This map displays fire information collected by CAL FIRE, the state firefighting agency. Click on each location for more information, including containment figures and the size of the fire.
California is facing another hot, dry summer that brings the risk of high fire danger. More than 40 people were killed and more than 11,000 homes were destroyed by wildfires in 2017. More than 9,000 fires burned 1.2 million acres across the state.
The October firestorm destroyed 5,700 homes and other businesses in Northern California and killed 42 people. In December, the largest wildfire on record in California, the Thomas fire, killed two people and destroyed homes in Ventura and Santa Barbara counties. It also stripped hillsides of vegetation, leading to a mudflow that killed at least 21 people in the coastal community of Montecito in January.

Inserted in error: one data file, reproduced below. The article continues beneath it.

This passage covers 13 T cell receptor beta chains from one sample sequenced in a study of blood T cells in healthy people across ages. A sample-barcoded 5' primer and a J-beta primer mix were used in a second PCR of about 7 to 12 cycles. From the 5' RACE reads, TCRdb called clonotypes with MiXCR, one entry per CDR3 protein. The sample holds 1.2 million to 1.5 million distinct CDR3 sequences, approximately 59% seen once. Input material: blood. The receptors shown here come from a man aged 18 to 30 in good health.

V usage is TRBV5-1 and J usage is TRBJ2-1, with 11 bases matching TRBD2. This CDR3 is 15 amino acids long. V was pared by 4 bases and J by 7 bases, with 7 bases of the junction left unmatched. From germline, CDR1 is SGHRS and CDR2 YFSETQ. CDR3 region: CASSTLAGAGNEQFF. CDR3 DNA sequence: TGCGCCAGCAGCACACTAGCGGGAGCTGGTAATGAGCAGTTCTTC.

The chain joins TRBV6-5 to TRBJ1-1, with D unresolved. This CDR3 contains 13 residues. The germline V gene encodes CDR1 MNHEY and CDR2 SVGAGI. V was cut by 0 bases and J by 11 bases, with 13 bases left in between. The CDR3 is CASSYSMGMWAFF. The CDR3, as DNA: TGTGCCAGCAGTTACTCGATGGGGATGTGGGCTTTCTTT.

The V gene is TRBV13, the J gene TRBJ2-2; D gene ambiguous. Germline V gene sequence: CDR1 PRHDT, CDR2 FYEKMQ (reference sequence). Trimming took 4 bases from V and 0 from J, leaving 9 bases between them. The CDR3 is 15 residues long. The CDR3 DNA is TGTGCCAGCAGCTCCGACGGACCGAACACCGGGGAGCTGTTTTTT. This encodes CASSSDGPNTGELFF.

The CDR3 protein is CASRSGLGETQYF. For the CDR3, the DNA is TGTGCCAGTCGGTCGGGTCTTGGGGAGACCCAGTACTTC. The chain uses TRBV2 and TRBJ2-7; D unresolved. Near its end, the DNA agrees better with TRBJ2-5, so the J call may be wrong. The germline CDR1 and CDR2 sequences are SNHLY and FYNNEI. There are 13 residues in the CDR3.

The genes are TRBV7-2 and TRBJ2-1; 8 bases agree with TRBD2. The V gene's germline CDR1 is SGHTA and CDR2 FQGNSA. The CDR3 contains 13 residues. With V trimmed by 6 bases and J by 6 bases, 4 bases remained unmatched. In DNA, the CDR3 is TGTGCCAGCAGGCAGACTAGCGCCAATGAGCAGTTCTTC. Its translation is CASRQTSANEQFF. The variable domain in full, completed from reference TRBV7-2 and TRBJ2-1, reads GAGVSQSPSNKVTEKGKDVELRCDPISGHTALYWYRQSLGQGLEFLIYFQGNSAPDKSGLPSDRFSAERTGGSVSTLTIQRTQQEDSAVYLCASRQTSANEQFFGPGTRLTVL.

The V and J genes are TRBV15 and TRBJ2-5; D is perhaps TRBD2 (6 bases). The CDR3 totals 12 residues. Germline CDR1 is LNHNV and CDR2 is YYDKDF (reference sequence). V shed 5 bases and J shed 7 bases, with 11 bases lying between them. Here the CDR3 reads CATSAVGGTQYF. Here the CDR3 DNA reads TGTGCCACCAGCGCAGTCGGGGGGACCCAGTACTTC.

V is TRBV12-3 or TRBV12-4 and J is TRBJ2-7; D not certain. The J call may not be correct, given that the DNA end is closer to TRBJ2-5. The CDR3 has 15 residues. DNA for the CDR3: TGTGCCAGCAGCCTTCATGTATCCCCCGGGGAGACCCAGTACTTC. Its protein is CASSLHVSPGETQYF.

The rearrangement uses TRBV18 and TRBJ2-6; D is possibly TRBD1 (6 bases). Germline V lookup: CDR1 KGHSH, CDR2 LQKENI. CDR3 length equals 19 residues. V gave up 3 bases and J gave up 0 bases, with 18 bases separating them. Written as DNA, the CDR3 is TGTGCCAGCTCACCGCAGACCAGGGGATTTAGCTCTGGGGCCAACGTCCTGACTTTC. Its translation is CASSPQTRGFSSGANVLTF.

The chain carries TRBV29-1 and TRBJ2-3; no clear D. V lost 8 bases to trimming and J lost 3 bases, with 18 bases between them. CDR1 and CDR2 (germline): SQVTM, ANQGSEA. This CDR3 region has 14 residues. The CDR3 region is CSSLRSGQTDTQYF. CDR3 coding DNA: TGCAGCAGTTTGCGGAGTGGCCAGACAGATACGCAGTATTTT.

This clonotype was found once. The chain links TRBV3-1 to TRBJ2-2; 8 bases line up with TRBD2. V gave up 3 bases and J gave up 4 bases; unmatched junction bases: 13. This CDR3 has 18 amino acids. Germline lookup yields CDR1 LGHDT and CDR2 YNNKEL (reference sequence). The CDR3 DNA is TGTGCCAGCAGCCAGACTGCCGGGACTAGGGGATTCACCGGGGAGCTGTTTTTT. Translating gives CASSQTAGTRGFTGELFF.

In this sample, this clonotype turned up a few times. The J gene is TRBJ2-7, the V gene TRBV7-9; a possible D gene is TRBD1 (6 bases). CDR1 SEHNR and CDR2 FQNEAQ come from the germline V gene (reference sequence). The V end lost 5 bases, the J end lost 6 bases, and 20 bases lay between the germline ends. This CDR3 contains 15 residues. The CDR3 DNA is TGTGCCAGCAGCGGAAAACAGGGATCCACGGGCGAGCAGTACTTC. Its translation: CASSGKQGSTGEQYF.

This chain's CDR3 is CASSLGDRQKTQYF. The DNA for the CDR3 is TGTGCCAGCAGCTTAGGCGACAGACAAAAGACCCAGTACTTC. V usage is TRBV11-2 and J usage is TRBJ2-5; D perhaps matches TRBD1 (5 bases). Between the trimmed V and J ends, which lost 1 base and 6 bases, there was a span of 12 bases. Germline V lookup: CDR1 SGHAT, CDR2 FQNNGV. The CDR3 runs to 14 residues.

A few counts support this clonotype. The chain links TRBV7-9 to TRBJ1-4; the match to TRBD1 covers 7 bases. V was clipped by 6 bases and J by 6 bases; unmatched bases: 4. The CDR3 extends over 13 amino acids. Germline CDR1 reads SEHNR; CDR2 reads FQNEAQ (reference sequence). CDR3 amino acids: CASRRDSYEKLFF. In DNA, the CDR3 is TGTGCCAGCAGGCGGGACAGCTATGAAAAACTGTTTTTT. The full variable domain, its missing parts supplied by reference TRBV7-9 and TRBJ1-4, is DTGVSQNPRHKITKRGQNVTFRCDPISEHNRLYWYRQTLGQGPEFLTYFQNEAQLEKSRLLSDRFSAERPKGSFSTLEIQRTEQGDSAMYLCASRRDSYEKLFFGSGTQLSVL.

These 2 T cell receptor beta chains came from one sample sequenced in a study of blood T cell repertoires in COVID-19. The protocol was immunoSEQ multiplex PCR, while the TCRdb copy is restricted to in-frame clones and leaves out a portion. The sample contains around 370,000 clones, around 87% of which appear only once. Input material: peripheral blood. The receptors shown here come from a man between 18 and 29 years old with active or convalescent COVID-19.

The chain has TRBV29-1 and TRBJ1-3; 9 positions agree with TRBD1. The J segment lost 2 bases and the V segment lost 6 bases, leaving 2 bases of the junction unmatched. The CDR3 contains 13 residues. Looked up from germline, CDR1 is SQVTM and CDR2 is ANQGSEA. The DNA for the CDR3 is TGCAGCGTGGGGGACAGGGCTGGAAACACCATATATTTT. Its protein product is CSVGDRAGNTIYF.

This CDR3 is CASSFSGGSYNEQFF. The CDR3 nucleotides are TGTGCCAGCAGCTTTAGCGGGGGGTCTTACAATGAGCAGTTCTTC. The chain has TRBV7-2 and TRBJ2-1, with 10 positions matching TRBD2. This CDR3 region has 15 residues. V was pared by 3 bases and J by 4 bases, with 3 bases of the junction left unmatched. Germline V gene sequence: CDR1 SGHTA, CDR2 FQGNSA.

The state was coming off one of its wettest winters in years in 2017, which allowed brush to sprout on hillsides. That brush dried out in summer and turned into fuel for the large and destructive fires. An increase in the number of dead and dying trees also can exacerbate the wildfire threat, CAL FIRE officials said.
The agency has been urging residents to take prevention steps, such as maintaining 100 feet of defensible space around homes and other structures. Defensible space provides a natural buffer between buildings and grass, trees, bushes, shrubs and other vegetation that can burn.